Theses Doctoral

Study of Short Forms of P/Q-Type Voltage-Gated Calcium Channels

Feng, Qiao

P/Q-type voltage-gated calcium channels (CaV2.1) are expressed in both central and peripheral nervous systems, where they play a critical role in neurotransmitter release. Mutations in the pore-forming α1 subunit of CaV2.1 can cause neurological disorders such as episodic ataxia type 2, familial hemiplegic migraine type 1 and spinocerebellar ataxia type 6. Interestingly, a 190-kDa fragment of CaV2.1 was found in mouse brain tissue and cultured mouse cortical neurons, but not in heterologous systems expressing full-length CaV2.1. In the brain, the 190-kDa species is the predominant form of CaV2.1, while in cultured cortical neurons the amount of the 190-kDa species is comparable to that of the full-length channel. The 190-kDa fragment contains part of the II-III loop, repeat III, repeat IV and the C-terminal tail. A putative complementary fragment of 80-90 kDa was found along with the 190-kDa form. Moreover, preliminary data show that the abundance of the 190-kDa species and the 80-90-kDa species relative to the full-length channel is upregulated by increased intracellular Ca²⁺ concentration.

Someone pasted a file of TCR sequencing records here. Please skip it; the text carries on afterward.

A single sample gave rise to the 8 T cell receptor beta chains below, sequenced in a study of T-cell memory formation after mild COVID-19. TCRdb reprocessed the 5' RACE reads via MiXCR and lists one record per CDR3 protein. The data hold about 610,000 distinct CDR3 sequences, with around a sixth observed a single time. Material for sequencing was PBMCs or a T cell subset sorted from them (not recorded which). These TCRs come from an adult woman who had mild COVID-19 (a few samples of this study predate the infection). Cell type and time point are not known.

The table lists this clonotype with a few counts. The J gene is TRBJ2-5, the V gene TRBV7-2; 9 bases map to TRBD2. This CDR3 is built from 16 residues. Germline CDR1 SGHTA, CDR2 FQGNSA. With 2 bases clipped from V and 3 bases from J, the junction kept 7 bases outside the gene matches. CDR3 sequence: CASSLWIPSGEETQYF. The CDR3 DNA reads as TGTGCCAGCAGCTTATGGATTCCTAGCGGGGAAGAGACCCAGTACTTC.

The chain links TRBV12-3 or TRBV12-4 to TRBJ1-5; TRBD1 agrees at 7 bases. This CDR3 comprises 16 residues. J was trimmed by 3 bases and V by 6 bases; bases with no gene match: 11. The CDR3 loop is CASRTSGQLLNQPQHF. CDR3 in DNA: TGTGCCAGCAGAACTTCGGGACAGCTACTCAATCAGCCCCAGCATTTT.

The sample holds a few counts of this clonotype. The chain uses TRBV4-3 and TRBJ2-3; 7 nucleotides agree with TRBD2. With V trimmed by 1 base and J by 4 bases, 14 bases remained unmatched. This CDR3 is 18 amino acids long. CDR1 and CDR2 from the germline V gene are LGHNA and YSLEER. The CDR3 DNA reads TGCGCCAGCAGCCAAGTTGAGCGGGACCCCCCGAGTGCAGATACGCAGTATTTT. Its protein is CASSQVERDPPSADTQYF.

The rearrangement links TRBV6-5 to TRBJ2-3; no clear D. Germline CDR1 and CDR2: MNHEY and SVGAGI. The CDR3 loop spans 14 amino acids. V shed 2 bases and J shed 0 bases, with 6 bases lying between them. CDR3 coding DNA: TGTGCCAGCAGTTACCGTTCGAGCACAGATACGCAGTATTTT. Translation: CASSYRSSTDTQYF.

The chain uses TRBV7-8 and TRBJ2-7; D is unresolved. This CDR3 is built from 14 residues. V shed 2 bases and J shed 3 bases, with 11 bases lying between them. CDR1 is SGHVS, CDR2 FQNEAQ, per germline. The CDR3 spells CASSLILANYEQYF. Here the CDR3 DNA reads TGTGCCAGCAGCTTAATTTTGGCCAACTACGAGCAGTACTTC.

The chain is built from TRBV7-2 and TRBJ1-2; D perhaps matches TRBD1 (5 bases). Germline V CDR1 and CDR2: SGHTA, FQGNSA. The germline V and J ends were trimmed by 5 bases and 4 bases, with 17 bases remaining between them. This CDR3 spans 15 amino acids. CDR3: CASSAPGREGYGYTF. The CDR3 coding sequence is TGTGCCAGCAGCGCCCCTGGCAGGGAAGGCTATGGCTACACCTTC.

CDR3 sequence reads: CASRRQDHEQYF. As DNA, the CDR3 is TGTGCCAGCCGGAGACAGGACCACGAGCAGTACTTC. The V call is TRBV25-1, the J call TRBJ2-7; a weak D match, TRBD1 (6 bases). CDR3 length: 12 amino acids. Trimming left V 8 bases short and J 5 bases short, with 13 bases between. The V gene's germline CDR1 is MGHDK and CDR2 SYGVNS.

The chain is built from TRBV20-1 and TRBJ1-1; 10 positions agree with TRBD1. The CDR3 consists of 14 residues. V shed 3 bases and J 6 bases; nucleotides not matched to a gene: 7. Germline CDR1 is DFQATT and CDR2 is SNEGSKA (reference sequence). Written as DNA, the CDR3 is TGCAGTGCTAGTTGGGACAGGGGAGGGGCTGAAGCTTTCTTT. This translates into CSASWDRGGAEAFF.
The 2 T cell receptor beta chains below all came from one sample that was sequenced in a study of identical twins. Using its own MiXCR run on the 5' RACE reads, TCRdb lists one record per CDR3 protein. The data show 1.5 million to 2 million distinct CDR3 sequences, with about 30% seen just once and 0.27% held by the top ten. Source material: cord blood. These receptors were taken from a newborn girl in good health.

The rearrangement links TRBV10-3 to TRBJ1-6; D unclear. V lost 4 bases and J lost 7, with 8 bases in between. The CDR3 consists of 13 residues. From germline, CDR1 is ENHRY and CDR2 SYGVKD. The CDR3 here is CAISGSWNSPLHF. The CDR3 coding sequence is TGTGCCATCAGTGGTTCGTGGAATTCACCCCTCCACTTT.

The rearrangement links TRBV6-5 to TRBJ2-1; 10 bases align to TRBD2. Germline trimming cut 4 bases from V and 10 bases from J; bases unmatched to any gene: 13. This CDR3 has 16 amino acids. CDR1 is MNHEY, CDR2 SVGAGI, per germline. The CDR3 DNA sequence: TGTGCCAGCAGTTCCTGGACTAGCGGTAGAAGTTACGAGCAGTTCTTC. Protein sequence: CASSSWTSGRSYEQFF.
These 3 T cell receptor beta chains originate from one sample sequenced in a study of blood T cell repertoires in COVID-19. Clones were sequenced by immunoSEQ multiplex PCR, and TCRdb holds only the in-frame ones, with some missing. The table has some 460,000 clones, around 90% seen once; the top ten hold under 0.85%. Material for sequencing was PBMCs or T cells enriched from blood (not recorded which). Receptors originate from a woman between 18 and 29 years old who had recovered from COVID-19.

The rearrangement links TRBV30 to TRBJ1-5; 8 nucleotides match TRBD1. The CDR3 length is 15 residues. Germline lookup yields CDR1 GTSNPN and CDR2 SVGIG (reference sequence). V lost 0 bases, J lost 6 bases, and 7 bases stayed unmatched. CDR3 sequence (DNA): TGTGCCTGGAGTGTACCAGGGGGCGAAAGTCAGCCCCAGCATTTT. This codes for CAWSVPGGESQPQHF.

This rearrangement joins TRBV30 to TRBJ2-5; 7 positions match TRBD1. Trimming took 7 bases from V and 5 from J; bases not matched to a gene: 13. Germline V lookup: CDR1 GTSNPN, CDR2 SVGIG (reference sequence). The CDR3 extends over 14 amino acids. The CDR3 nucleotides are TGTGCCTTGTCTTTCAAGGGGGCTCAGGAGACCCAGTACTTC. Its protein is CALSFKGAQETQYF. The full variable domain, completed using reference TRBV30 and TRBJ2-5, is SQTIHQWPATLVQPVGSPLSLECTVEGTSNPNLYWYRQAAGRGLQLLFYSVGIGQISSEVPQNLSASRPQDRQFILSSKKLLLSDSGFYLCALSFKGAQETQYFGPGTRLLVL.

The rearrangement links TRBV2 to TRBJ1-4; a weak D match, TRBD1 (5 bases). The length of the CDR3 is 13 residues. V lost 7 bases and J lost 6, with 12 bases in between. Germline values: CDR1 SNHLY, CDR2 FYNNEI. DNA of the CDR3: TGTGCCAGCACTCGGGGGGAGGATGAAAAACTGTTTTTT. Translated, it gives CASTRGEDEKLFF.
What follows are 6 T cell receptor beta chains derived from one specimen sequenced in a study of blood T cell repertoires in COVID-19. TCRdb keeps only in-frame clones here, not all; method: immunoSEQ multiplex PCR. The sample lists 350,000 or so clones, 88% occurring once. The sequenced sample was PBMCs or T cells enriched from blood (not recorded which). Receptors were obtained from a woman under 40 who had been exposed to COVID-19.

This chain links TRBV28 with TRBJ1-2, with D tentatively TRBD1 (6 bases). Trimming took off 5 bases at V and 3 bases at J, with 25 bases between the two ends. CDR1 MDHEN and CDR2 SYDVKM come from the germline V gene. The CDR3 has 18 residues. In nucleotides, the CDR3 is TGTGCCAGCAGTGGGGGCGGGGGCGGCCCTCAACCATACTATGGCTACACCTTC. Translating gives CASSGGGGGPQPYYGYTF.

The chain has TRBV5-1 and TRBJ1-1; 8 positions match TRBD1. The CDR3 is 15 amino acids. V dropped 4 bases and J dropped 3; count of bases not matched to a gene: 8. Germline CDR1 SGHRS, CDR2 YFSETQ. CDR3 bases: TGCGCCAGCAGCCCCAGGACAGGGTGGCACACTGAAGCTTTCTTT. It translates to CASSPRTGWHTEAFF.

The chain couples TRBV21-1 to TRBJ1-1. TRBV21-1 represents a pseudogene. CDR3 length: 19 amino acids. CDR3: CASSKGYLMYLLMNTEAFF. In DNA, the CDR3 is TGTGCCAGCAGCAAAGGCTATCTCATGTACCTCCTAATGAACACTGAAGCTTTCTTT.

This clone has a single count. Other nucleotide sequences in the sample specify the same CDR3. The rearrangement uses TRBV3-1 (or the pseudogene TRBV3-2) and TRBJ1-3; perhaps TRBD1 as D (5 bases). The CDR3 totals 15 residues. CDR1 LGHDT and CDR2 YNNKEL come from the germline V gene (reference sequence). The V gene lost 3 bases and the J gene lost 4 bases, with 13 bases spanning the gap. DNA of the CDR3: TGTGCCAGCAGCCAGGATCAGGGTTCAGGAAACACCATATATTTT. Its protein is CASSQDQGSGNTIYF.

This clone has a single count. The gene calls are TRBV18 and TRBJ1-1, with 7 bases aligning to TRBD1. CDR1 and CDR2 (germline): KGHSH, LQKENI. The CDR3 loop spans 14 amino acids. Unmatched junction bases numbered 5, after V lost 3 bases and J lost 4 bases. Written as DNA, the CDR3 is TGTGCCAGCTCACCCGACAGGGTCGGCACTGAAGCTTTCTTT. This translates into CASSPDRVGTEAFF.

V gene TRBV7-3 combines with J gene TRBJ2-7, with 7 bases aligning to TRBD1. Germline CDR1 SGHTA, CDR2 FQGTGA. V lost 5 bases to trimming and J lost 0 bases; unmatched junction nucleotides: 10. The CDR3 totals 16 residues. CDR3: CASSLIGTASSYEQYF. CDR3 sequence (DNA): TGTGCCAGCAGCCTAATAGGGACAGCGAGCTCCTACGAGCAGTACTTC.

Truncation mutations in the P/Q-type calcium channel have been found to cause the neurological disease episodic ataxia type 2. Some of the disease-causing truncations resemble the 190-kDa truncated channel that we found. Three pairs of truncated versions of CaV2.1 were engineered to resemble putative products of proteolytic cleavage in the three intracellular loops. Electrophysiological properties of these truncated channels were studied. The truncated channel corresponding to the N-terminal fragment produced by cleavage in the II-III loop has a suppressive effect on full-length P/Q channel currents, resembling the effects of several truncation mutants that cause episodic ataxia type 2. The complementary pair of truncated channels created by a truncation site in the I-II loop forms a functional channel when coexpressed. These results shed light on the functional effects of proteolytic cleavage in the intracellular loops of the P/Q channel.


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More About This Work

Academic Units
Biological Sciences
Thesis Advisors
Yang, Jian
Ph.D., Columbia University
Published Here
January 12, 2017